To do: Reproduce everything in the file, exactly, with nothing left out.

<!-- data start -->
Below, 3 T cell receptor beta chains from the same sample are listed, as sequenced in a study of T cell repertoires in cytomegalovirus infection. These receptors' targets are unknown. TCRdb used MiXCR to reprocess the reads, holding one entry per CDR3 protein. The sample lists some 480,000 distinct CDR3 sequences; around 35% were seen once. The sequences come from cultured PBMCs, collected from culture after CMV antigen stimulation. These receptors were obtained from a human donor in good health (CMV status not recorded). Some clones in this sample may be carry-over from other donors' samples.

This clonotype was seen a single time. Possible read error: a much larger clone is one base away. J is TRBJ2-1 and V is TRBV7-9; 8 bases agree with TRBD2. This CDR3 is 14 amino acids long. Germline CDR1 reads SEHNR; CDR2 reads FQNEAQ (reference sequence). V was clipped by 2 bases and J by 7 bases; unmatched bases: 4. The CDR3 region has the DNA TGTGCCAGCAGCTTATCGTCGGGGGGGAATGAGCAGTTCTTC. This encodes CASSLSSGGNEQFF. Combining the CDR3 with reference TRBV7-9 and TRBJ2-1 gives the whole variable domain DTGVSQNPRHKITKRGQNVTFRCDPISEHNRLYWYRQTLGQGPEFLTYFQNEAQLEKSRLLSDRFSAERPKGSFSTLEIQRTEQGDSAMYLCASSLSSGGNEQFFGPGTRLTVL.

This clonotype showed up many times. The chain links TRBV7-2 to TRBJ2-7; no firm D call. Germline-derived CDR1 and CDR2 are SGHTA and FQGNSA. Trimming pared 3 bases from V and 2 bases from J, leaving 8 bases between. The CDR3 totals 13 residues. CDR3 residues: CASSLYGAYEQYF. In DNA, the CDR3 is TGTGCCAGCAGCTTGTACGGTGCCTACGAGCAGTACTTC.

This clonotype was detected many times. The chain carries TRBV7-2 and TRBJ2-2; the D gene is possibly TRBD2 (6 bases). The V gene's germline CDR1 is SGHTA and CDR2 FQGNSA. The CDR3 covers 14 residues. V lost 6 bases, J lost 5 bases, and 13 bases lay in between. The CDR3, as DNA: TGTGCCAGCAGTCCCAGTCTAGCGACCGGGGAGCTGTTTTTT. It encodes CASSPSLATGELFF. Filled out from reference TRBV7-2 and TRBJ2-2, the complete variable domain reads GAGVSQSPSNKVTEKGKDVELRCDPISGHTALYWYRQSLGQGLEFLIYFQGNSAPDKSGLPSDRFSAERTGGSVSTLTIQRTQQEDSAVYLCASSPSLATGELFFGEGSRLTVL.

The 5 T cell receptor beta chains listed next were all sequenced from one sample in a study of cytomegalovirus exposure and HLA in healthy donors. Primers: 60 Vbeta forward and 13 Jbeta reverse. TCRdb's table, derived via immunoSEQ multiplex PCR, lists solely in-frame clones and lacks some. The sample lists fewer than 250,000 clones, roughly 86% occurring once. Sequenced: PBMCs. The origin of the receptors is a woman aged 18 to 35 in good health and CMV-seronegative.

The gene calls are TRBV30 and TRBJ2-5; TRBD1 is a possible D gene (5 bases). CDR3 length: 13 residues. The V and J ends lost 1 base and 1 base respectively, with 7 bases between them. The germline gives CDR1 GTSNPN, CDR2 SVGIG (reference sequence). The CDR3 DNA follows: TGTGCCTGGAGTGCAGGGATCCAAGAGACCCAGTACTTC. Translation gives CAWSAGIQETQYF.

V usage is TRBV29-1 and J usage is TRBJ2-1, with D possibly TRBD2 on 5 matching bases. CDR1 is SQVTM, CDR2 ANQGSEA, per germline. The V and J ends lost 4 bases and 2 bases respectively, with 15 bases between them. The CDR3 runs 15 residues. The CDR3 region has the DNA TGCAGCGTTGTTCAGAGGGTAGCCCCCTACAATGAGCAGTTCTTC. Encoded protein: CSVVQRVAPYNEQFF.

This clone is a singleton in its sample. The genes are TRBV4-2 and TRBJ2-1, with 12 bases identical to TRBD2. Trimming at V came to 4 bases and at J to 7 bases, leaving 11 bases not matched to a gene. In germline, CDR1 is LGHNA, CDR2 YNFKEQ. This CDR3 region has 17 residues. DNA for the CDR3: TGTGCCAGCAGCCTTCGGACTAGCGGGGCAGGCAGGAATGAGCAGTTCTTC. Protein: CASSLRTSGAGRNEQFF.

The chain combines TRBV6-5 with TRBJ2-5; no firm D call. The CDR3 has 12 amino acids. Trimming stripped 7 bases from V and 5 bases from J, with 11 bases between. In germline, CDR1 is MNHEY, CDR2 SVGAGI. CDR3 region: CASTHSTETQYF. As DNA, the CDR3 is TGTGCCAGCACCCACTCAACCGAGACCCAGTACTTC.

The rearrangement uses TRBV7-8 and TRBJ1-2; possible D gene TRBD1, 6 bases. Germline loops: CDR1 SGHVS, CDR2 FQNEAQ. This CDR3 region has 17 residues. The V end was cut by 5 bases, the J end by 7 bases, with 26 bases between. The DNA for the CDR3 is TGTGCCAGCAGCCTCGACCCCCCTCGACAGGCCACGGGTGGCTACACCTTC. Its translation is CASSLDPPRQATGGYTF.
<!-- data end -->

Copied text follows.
Below, 3 T cell receptor beta chains from the same sample are listed, as sequenced in a study of T cell repertoires in cytomegalovirus infection. These receptors' targets are unknown. TCRdb used MiXCR to reprocess the reads, holding one entry per CDR3 protein. The sample lists some 480,000 distinct CDR3 sequences; around 35% were seen once. The sequences come from cultured PBMCs, collected from culture after CMV antigen stimulation. These receptors were obtained from a human donor in good health (CMV status not recorded). Some clones in this sample may be carry-over from other donors' samples.

This clonotype was seen a single time. Possible read error: a much larger clone is one base away. J is TRBJ2-1 and V is TRBV7-9; 8 bases agree with TRBD2. This CDR3 is 14 amino acids long. Germline CDR1 reads SEHNR; CDR2 reads FQNEAQ (reference sequence). V was clipped by 2 bases and J by 7 bases; unmatched bases: 4. The CDR3 region has the DNA TGTGCCAGCAGCTTATCGTCGGGGGGGAATGAGCAGTTCTTC. This encodes CASSLSSGGNEQFF. Combining the CDR3 with reference TRBV7-9 and TRBJ2-1 gives the whole variable domain DTGVSQNPRHKITKRGQNVTFRCDPISEHNRLYWYRQTLGQGPEFLTYFQNEAQLEKSRLLSDRFSAERPKGSFSTLEIQRTEQGDSAMYLCASSLSSGGNEQFFGPGTRLTVL.

This clonotype showed up many times. The chain links TRBV7-2 to TRBJ2-7; no firm D call. Germline-derived CDR1 and CDR2 are SGHTA and FQGNSA. Trimming pared 3 bases from V and 2 bases from J, leaving 8 bases between. The CDR3 totals 13 residues. CDR3 residues: CASSLYGAYEQYF. In DNA, the CDR3 is TGTGCCAGCAGCTTGTACGGTGCCTACGAGCAGTACTTC.

This clonotype was detected many times. The chain carries TRBV7-2 and TRBJ2-2; the D gene is possibly TRBD2 (6 bases). The V gene's germline CDR1 is SGHTA and CDR2 FQGNSA. The CDR3 covers 14 residues. V lost 6 bases, J lost 5 bases, and 13 bases lay in between. The CDR3, as DNA: TGTGCCAGCAGTCCCAGTCTAGCGACCGGGGAGCTGTTTTTT. It encodes CASSPSLATGELFF. Filled out from reference TRBV7-2 and TRBJ2-2, the complete variable domain reads GAGVSQSPSNKVTEKGKDVELRCDPISGHTALYWYRQSLGQGLEFLIYFQGNSAPDKSGLPSDRFSAERTGGSVSTLTIQRTQQEDSAVYLCASSPSLATGELFFGEGSRLTVL.

The 5 T cell receptor beta chains listed next were all sequenced from one sample in a study of cytomegalovirus exposure and HLA in healthy donors. Primers: 60 Vbeta forward and 13 Jbeta reverse. TCRdb's table, derived via immunoSEQ multiplex PCR, lists solely in-frame clones and lacks some. The sample lists fewer than 250,000 clones, roughly 86% occurring once. Sequenced: PBMCs. The origin of the receptors is a woman aged 18 to 35 in good health and CMV-seronegative.

The gene calls are TRBV30 and TRBJ2-5; TRBD1 is a possible D gene (5 bases). CDR3 length: 13 residues. The V and J ends lost 1 base and 1 base respectively, with 7 bases between them. The germline gives CDR1 GTSNPN, CDR2 SVGIG (reference sequence). The CDR3 DNA follows: TGTGCCTGGAGTGCAGGGATCCAAGAGACCCAGTACTTC. Translation gives CAWSAGIQETQYF.

V usage is TRBV29-1 and J usage is TRBJ2-1, with D possibly TRBD2 on 5 matching bases. CDR1 is SQVTM, CDR2 ANQGSEA, per germline. The V and J ends lost 4 bases and 2 bases respectively, with 15 bases between them. The CDR3 runs 15 residues. The CDR3 region has the DNA TGCAGCGTTGTTCAGAGGGTAGCCCCCTACAATGAGCAGTTCTTC. Encoded protein: CSVVQRVAPYNEQFF.

This clone is a singleton in its sample. The genes are TRBV4-2 and TRBJ2-1, with 12 bases identical to TRBD2. Trimming at V came to 4 bases and at J to 7 bases, leaving 11 bases not matched to a gene. In germline, CDR1 is LGHNA, CDR2 YNFKEQ. This CDR3 region has 17 residues. DNA for the CDR3: TGTGCCAGCAGCCTTCGGACTAGCGGGGCAGGCAGGAATGAGCAGTTCTTC. Protein: CASSLRTSGAGRNEQFF.

The chain combines TRBV6-5 with TRBJ2-5; no firm D call. The CDR3 has 12 amino acids. Trimming stripped 7 bases from V and 5 bases from J, with 11 bases between. In germline, CDR1 is MNHEY, CDR2 SVGAGI. CDR3 region: CASTHSTETQYF. As DNA, the CDR3 is TGTGCCAGCACCCACTCAACCGAGACCCAGTACTTC.

The rearrangement uses TRBV7-8 and TRBJ1-2; possible D gene TRBD1, 6 bases. Germline loops: CDR1 SGHVS, CDR2 FQNEAQ. This CDR3 region has 17 residues. The V end was cut by 5 bases, the J end by 7 bases, with 26 bases between. The DNA for the CDR3 is TGTGCCAGCAGCCTCGACCCCCCTCGACAGGCCACGGGTGGCTACACCTTC. Its translation is CASSLDPPRQATGGYTF.